One Man's Race To Outrun Alzheimer's : Shots - Health News Cape Cod journalist Greg O'Brien has always found solace in running, and a diagnosis of Alzheimer's hasn't stopped him. But making it work — for himself and his family — isn't always easy.

One Man's Race To Outrun Alzheimer's

One Man's Race To Outrun Alzheimer's

  • Download
  • <iframe src="" width="100%" height="290" frameborder="0" scrolling="no" title="NPR embedded audio player">
  • Transcript

Greg O'Brien gathers his thoughts before a run in 2013. "Running is essential," he says. Michael Strong/Living With Alzheimers hide caption

toggle caption
Michael Strong/Living With Alzheimers

Greg O'Brien gathers his thoughts before a run in 2013. "Running is essential," he says.

Michael Strong/Living With Alzheimers

This is the third in NPR's series "Inside Alzheimer's," about the experience of living with the illness. In parts one and two, Greg O'Brien talked about what it was like to get the diagnosis of Alzheimer's, and how he thinks about the future.

In this installment, he talks about the importance of exercise — and his struggle to get it.

Greg O'Brien has always been a runner. He used to run outside, on the country roads around his home on Cape Cod.

Then O'Brien was diagnosed with early-onset Alzheimer's — and a few years ago, he started to get lost.

So, he turned to the treadmill — six miles every evening, pushing himself hard to keep his body strong, even as his memory began to fail him.

But as his Alzheimer's disease has progressed, it's begun to take a physical toll as well. His balance sometimes gives way. Today, O'Brien still goes to the gym every day to clear his head and keep himself in shape, but he's had to change a lot about how he works out.

Click on the audio link above to hear him describe some of the challenges.

Interview Highlights

On the importance of running

Running, to me, is essential, and I do it at the end of the day when something called sundowning takes over. It's what light does to the brain when light changes, and it creates greater confusion. So that's when I go to run. ...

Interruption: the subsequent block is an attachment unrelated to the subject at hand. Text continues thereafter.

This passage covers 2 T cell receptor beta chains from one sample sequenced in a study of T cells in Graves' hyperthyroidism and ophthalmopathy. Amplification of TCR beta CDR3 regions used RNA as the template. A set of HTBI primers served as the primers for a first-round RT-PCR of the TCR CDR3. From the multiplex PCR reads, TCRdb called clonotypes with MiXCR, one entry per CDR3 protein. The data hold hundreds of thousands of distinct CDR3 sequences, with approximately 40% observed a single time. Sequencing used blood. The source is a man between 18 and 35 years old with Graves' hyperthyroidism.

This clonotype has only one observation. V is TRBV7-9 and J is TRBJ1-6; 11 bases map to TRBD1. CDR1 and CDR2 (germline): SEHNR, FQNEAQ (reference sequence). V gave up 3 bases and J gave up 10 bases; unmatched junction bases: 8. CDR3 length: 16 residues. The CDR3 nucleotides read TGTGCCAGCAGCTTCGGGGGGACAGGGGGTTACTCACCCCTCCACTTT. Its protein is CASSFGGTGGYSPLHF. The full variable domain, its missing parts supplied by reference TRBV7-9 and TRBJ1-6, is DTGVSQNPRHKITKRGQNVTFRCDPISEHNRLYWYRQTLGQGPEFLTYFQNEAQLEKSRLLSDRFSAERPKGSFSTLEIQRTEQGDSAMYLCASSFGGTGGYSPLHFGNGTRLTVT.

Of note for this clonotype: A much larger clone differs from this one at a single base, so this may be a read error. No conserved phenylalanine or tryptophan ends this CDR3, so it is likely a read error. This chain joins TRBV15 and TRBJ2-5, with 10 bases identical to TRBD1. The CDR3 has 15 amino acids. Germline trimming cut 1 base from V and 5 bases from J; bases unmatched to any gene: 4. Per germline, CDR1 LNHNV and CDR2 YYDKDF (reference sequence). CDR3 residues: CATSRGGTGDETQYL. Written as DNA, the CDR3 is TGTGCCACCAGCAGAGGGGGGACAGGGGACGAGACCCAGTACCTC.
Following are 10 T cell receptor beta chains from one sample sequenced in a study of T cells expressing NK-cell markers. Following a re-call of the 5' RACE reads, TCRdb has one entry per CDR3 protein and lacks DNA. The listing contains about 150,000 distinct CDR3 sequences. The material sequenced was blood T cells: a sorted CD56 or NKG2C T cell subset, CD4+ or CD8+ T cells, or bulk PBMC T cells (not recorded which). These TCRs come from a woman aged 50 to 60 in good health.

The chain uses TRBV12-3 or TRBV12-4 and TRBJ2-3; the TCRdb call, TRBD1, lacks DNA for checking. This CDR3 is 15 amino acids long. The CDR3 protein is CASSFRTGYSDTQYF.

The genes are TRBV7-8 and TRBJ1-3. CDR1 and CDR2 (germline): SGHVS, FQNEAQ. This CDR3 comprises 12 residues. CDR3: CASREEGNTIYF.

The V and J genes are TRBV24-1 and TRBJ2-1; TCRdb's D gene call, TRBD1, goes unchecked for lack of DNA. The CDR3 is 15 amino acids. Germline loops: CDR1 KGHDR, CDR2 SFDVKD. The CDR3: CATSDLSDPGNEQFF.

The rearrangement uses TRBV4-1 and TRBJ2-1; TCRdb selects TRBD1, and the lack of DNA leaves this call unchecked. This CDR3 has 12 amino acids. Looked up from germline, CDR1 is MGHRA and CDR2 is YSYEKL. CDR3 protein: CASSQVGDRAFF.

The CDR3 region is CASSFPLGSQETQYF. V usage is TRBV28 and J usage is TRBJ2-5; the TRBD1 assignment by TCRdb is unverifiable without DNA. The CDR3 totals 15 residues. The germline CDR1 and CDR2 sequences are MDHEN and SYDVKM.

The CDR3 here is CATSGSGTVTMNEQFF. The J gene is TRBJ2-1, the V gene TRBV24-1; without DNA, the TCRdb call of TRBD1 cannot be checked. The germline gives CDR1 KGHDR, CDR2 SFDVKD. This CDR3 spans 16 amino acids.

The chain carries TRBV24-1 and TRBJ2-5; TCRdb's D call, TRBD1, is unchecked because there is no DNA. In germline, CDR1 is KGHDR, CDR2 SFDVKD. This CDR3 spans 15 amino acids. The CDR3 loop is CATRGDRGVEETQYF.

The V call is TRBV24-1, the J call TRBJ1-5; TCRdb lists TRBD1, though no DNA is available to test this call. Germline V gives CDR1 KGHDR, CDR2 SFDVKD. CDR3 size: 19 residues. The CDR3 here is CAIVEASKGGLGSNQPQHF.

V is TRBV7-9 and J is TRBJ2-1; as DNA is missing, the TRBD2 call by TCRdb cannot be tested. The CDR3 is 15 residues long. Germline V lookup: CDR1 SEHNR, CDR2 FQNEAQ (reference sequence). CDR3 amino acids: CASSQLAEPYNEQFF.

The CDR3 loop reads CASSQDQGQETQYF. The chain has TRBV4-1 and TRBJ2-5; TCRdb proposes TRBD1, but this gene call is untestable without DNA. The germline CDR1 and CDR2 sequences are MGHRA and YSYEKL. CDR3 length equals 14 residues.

Three years after being diagnosed with early-onset Alzheimer's disease, Greg O'Brien got his mile time down below six minutes. He says regular exercise is crucial to keeping his mind clear. Courtesy of Greg O'Brien hide caption

toggle caption
Courtesy of Greg O'Brien

I used to run six miles a day on the treadmill. I would punish my body, and I'd be punishing my brain because it makes me angry.

On driving

Trying to get out of my driveway in this pure ice — I know I shouldn't be driving, but I just hate to give it up. At least my wife knows where I am. After I had an accident a couple months ago, she found this computer thing — an app on your iPhone that can tell people where you are at all times. So I gave it to my wife; I gave it to my kids. It's like piece by piece, stripping yourself away of identity.

I know I'm not supposed to be driving, but it's a country road and I'm going to the gym because that's just what I'm going to do. There's [going to be] a day when I can't do it. ...

But, just between us, what I do, just to piss [my family] off sometimes, is I turn the phone off; and then they don't know where I am.

Then I get yelled at.

On adapting his workout

Alzheimer's can break the body down after it starts to break the brain down, because brain signals get all whacked out. I haven't had feeling in parts of my hands and feet for several years, and [I] was diagnosed recently with acute scoliosis and degeneration of the spine. So [instead of running outside] I now go into the gym daily. And I put the treadmill on an incline of 15, which is the highest, and I crank the speed up ... and I do my miles that way.

It still hurts, but less pain because I'm not pounding. And it tells me that I'm still in this race.

I'm 64 now. When I was 62 I got my mile down to 5 minutes and 20 seconds — which is pretty darn good. But I did it in rage.

I was trying to outrun Alzheimer's.

Next week, on Weekend All Things Considered, O'Brien's wife Mary Catherine talks about caring for her husband, and how his diagnosis has changed their marriage of almost 40 years.